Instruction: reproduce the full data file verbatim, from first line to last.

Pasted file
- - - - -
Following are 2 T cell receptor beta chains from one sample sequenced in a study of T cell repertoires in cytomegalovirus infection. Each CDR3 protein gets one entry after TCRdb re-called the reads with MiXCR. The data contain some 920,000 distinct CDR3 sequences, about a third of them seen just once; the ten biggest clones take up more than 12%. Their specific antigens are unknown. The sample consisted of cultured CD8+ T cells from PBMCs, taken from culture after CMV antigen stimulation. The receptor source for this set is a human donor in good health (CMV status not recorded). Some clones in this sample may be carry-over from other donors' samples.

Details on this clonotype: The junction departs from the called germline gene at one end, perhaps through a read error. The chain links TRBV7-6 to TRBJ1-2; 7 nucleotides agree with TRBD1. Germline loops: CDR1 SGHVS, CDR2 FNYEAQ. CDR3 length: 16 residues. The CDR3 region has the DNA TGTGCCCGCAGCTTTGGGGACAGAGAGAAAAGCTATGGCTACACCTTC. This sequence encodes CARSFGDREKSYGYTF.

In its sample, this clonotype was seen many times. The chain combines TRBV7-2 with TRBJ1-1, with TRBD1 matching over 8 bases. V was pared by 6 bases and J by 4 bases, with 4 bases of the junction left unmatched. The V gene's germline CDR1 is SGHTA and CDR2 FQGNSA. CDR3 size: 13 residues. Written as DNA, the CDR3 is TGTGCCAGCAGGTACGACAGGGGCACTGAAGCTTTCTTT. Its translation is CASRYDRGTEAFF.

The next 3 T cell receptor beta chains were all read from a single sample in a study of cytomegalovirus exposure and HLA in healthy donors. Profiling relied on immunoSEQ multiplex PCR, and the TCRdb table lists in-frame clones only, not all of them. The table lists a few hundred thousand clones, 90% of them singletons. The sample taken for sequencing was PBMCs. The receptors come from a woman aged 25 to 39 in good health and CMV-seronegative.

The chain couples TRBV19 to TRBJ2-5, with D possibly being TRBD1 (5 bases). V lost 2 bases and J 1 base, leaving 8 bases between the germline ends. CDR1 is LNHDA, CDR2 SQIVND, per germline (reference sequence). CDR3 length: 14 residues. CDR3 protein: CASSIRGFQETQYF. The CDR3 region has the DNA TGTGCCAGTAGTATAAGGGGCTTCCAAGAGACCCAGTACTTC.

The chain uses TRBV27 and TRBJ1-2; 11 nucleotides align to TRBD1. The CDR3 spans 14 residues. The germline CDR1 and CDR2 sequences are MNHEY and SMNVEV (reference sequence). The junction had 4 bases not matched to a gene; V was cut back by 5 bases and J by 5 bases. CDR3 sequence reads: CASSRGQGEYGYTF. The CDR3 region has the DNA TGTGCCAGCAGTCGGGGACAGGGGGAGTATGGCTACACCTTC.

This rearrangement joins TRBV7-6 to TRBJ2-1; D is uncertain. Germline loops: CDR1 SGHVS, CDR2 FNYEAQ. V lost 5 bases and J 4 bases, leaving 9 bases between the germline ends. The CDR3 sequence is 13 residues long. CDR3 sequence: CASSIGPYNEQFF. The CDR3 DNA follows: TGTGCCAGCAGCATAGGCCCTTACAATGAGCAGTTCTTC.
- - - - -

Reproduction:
Following are 2 T cell receptor beta chains from one sample sequenced in a study of T cell repertoires in cytomegalovirus infection. Each CDR3 protein gets one entry after TCRdb re-called the reads with MiXCR. The data contain some 920,000 distinct CDR3 sequences, about a third of them seen just once; the ten biggest clones take up more than 12%. Their specific antigens are unknown. The sample consisted of cultured CD8+ T cells from PBMCs, taken from culture after CMV antigen stimulation. The receptor source for this set is a human donor in good health (CMV status not recorded). Some clones in this sample may be carry-over from other donors' samples.

Details on this clonotype: The junction departs from the called germline gene at one end, perhaps through a read error. The chain links TRBV7-6 to TRBJ1-2; 7 nucleotides agree with TRBD1. Germline loops: CDR1 SGHVS, CDR2 FNYEAQ. CDR3 length: 16 residues. The CDR3 region has the DNA TGTGCCCGCAGCTTTGGGGACAGAGAGAAAAGCTATGGCTACACCTTC. This sequence encodes CARSFGDREKSYGYTF.

In its sample, this clonotype was seen many times. The chain combines TRBV7-2 with TRBJ1-1, with TRBD1 matching over 8 bases. V was pared by 6 bases and J by 4 bases, with 4 bases of the junction left unmatched. The V gene's germline CDR1 is SGHTA and CDR2 FQGNSA. CDR3 size: 13 residues. Written as DNA, the CDR3 is TGTGCCAGCAGGTACGACAGGGGCACTGAAGCTTTCTTT. Its translation is CASRYDRGTEAFF.

The next 3 T cell receptor beta chains were all read from a single sample in a study of cytomegalovirus exposure and HLA in healthy donors. Profiling relied on immunoSEQ multiplex PCR, and the TCRdb table lists in-frame clones only, not all of them. The table lists a few hundred thousand clones, 90% of them singletons. The sample taken for sequencing was PBMCs. The receptors come from a woman aged 25 to 39 in good health and CMV-seronegative.

The chain couples TRBV19 to TRBJ2-5, with D possibly being TRBD1 (5 bases). V lost 2 bases and J 1 base, leaving 8 bases between the germline ends. CDR1 is LNHDA, CDR2 SQIVND, per germline (reference sequence). CDR3 length: 14 residues. CDR3 protein: CASSIRGFQETQYF. The CDR3 region has the DNA TGTGCCAGTAGTATAAGGGGCTTCCAAGAGACCCAGTACTTC.

The chain uses TRBV27 and TRBJ1-2; 11 nucleotides align to TRBD1. The CDR3 spans 14 residues. The germline CDR1 and CDR2 sequences are MNHEY and SMNVEV (reference sequence). The junction had 4 bases not matched to a gene; V was cut back by 5 bases and J by 5 bases. CDR3 sequence reads: CASSRGQGEYGYTF. The CDR3 region has the DNA TGTGCCAGCAGTCGGGGACAGGGGGAGTATGGCTACACCTTC.

This rearrangement joins TRBV7-6 to TRBJ2-1; D is uncertain. Germline loops: CDR1 SGHVS, CDR2 FNYEAQ. V lost 5 bases and J 4 bases, leaving 9 bases between the germline ends. The CDR3 sequence is 13 residues long. CDR3 sequence: CASSIGPYNEQFF. The CDR3 DNA follows: TGTGCCAGCAGCATAGGCCCTTACAATGAGCAGTTCTTC.